14. Jim Delany, Big Ten Conference commissioner. His league may have performed competitive subtraction by addition, adding Maryland and Rutgers for 2014. And there already were competitive concerns before that. But the Big Ten Network continues to be a cash cow and will only produce richer milk with the added relevance on the East Coast.
15. Catherine Conti, official. She will be part of the officiating crew for the Southeast Missouri-Kansas game Sept. 6, becoming the first female to ref a Big 12 game. After years of working Mountain West games, she gets a significant opportunity to advance the cause of female officials everywhere.
16. John Skipper, ESPN. The most powerful man at the most powerful media entity in college football. Will ESPN's long-established penchant for cross-promotion of its own programming lead to a disproportionate championing of the SEC, whose new network rather aggressively launched in concert with ESPN earlier this month? The four other power conferences will certainly be watching to see if ESPN's August celebration of all things SEC carries over into the season.
17. Larry Scott, Pacific-12 Conference commissioner. Has a conference flush with talent and boasting its deepest coaching pool ever. If there is a league capable of challenge the overall supremacy of the SEC, this is it. But August talk is cheap; will the Pac-12 back it up on the field?
18. Judges To Be Named Later, Ninth Circuit Court of Appeals. Will hear the appeal of the landmark O'Bannon v. NCAA ruling that was a victory for athletes seeking compensation that has been denied to them for eternity by the rules of college sports. If Judge Claudia Wilken's ruling is upheld, the floodgates could be opened for plaintiffs suing the NCAA for even more in other courts.
19. Bob Bowlsby, Big 12 commissioner. Sounded the alarm on the state of the NCAA earlier this summer, declaring that "cheating pays." Failed to back that up with any specifics, and notably did not mention the ongoing investigation at Big 12 member Oklahoma State. But Bowlsby got everyone's attention, and some believe he might one day make a better president of the NCAA than the current leader.
20. Tom Jurich, Louisville athletic director. Made the most controversial hire of the offseason, bringing back prodigal son Bobby Petrino. Will the move that delighted Louisville fans but appalled many outside the city pay immediate dividends heading into the ACC? Or does Jurich live to regret trusting one of the least trustworthy characters in recent college football history?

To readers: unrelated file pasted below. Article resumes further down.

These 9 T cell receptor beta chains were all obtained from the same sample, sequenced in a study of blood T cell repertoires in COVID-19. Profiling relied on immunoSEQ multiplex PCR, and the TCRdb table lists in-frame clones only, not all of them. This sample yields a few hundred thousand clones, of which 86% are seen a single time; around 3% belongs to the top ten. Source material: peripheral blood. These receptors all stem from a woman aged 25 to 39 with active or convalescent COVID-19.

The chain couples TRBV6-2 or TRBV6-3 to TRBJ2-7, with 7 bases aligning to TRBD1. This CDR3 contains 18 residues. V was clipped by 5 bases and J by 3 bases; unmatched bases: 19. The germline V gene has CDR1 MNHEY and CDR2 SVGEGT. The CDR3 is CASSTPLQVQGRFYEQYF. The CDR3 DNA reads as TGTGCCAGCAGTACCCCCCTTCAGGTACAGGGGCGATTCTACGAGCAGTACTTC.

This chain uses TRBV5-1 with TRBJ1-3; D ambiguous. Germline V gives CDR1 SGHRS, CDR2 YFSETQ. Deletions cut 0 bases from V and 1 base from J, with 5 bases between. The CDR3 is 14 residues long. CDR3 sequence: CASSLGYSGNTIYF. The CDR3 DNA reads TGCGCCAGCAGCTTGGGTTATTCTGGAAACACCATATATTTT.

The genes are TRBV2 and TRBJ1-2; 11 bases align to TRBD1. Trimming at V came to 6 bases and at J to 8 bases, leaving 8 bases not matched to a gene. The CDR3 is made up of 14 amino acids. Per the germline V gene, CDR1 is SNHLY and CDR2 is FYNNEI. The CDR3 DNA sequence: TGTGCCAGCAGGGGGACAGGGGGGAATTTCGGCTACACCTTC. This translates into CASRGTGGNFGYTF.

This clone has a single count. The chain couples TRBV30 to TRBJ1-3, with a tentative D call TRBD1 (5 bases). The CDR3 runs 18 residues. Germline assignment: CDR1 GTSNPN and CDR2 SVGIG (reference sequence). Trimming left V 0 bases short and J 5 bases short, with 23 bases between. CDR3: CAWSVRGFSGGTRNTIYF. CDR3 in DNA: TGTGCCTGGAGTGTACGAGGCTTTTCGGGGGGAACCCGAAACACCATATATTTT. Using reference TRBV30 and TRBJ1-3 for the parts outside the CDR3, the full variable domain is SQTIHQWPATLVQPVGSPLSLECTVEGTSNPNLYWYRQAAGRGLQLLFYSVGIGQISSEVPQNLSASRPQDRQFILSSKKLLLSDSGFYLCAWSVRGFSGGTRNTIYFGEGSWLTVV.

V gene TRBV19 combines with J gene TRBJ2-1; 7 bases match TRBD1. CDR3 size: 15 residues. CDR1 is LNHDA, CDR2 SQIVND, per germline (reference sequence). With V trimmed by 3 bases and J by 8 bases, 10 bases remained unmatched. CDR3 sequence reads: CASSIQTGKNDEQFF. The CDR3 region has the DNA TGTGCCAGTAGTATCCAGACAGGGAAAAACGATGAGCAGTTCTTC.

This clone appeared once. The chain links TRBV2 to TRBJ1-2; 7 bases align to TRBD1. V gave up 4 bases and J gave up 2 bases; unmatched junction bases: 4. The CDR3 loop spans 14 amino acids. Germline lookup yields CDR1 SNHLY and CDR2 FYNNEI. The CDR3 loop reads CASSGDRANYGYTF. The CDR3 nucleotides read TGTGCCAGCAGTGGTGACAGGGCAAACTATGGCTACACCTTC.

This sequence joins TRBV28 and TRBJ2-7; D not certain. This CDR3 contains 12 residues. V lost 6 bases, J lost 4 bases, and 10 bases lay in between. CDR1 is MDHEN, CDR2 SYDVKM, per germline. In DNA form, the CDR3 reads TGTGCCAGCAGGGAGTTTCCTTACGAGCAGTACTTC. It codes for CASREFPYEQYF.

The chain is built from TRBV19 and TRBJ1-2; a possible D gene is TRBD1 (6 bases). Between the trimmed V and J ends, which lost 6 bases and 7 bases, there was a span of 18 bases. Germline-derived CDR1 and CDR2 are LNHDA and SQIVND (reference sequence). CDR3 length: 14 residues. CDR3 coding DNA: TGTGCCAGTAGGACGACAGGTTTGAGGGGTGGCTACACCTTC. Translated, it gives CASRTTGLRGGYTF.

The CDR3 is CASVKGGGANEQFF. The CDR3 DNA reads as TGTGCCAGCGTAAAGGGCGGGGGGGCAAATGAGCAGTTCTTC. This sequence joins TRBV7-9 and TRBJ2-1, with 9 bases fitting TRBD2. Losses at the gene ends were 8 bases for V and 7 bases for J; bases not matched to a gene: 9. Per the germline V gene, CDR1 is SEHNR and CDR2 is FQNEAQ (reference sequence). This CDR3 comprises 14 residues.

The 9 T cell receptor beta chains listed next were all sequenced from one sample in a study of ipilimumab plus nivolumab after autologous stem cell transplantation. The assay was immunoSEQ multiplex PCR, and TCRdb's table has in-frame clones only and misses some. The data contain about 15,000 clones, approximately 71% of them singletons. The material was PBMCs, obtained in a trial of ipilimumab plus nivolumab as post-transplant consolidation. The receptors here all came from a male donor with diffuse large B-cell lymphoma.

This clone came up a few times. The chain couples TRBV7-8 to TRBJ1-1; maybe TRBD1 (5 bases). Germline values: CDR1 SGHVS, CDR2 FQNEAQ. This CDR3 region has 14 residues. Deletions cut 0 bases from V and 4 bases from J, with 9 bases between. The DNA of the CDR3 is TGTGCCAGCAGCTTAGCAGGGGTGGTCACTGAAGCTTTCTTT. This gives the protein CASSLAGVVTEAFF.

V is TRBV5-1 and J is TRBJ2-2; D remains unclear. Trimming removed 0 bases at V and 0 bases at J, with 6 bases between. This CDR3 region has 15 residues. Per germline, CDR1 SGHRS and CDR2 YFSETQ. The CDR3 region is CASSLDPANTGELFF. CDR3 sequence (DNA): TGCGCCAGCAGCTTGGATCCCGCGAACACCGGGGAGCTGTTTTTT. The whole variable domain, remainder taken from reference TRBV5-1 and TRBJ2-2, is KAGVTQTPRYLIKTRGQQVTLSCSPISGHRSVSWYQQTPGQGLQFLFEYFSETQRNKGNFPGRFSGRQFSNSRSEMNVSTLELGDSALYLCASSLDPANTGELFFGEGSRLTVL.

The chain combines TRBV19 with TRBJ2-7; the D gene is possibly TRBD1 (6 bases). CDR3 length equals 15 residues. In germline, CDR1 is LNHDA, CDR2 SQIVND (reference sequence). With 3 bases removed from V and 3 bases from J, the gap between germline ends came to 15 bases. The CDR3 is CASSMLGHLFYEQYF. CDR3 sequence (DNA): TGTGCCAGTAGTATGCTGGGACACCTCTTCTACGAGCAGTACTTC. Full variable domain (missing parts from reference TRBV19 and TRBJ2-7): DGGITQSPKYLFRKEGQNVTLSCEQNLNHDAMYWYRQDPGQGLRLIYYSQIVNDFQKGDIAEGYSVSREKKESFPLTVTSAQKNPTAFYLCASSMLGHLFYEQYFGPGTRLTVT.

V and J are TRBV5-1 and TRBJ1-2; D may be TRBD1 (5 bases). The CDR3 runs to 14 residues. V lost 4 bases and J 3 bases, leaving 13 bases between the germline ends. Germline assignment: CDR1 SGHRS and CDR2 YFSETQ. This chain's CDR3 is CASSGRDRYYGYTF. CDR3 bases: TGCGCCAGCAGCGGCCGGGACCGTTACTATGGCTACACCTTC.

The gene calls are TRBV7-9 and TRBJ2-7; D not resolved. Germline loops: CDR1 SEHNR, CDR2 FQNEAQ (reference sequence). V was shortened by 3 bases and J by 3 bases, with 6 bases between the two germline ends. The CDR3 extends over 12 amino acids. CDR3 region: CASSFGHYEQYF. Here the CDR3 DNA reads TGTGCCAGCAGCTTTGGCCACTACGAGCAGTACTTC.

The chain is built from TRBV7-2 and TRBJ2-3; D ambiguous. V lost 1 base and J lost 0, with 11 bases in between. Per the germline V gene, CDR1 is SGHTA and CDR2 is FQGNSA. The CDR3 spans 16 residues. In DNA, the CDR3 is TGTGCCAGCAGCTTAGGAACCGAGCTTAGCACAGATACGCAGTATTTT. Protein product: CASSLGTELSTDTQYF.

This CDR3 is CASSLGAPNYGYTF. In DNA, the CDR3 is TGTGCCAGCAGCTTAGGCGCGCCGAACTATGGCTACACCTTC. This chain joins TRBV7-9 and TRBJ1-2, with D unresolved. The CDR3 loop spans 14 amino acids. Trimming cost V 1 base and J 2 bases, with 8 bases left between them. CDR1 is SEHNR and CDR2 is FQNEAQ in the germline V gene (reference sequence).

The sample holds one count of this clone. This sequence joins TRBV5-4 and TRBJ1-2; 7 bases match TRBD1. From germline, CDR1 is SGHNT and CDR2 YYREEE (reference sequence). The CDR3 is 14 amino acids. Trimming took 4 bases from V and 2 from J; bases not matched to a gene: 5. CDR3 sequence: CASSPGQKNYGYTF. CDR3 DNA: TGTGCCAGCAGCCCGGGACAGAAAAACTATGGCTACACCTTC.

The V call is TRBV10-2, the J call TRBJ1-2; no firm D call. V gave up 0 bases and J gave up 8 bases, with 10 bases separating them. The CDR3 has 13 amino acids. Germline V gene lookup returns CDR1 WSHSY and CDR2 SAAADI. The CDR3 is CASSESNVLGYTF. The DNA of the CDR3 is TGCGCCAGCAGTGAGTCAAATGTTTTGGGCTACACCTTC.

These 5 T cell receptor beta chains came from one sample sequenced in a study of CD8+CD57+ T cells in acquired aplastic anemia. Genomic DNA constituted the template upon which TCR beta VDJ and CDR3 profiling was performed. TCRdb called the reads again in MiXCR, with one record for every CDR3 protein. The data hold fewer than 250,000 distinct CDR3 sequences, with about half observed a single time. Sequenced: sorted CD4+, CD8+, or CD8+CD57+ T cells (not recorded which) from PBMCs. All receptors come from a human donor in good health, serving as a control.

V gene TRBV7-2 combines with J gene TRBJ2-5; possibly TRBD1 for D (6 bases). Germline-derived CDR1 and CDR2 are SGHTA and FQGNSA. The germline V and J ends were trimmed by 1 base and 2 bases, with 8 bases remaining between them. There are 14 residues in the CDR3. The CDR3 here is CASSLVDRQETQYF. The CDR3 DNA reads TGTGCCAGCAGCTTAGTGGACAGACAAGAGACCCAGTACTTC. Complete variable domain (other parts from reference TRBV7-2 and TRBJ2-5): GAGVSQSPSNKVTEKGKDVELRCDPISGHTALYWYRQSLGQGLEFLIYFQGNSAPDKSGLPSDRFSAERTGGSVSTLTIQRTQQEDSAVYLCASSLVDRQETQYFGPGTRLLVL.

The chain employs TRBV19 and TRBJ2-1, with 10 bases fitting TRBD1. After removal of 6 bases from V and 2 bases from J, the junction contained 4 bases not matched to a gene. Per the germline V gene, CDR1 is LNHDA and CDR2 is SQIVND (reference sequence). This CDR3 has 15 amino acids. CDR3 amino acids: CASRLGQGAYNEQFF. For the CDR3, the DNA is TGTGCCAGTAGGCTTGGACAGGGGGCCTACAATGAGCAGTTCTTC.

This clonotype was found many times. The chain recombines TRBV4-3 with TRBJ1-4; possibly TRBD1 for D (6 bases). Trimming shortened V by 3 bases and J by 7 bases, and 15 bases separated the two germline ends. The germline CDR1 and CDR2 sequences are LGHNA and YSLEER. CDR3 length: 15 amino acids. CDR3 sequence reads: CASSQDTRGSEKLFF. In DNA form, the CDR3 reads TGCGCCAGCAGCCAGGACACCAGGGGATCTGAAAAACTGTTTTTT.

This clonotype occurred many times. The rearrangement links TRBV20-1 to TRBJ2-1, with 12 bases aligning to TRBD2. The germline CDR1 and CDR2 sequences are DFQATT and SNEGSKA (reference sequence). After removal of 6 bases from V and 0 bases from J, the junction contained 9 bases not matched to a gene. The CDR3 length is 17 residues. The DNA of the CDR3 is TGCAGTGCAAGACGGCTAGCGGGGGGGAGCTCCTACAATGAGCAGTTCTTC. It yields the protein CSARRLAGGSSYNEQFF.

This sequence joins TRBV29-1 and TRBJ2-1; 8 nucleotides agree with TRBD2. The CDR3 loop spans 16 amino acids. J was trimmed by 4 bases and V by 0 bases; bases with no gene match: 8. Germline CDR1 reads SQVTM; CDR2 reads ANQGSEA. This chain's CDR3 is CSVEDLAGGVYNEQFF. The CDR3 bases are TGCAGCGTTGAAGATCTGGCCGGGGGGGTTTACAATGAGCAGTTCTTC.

21, Mike Slive, Southeastern Conference commissioner. Didn't enjoy seeing the SEC's incredible seven-year run of national titles end, but will enjoy seeing the playoff he championed for years finally come into existence. The question is how much longer Slive wants to go before ending one of the great commissioner tenures ever.
22. Jimmy Sexton and Trace Armstrong, CAA Sports. Powerhouse agent duo continues to spread their influence. Sexton clients Nick Saban and Gus Malzahn got richer with new deals to stay at their respective schools. So did Armstrong client Kevin Sumlin. Armstrong also helped client James Franklin upgrade from Vanderbilt to Penn State. If there are high-level coaching vacancies this winter, expect to see their clients involved.
23. Steve Patterson, Texas athletic director. First hire in the athletic shakeup in Austin didn't seem to have much control over Mack Brown's fate. But Patterson's future may be tied to Brown's successor, Charlie Strong, who has done a search-and-destroy operation on discipline problems in the locker room. If Strong succeeds on a Texas level, Patterson's life should be pretty simple. If Strong doesn't succeed, the AD could have a short shelf life in Austin.
24. Greg Schiano, temporarily unemployed. After a brief and miserable NFL experience, Schiano looms over the Rutgers program as it makes the daunting transition into the Big Ten. If Kyle Flood's third year goes badly, the lobbying will intensify to bring back the man who made the Scarlet Knights respectable. If Rutgers doesn't call him home, another school undoubtedly will make a run at him.
25. Kevin Plank, Under Armour CEO and prominent Maryland booster. Did lasting damage to the eyeballs of college football fans everywhere a couple of years ago with the introduction of the horrendous Maryland uniforms. But the outfitter's influence continues to spread, especially now that it has locked up Notre Dame as its biggest client to date.
Just Missed the List: Lee Fitting, coordinating producer of ESPN's "College GameDay"; Britton Banowski, Conference USA commissioner and chair of NCAA Committee on Infractions; Bill Hancock, College Football Playoff administrator; Shawn Eichorst, Nebraska athletic director; Julie Hermann, Rutgers athletic director; Kirk Herbstreit, ESPN college football analyst; Verne Lundquist and Gary Danielson, CBS SEC broadcast team; Sandy Barbour, Penn State athletic director.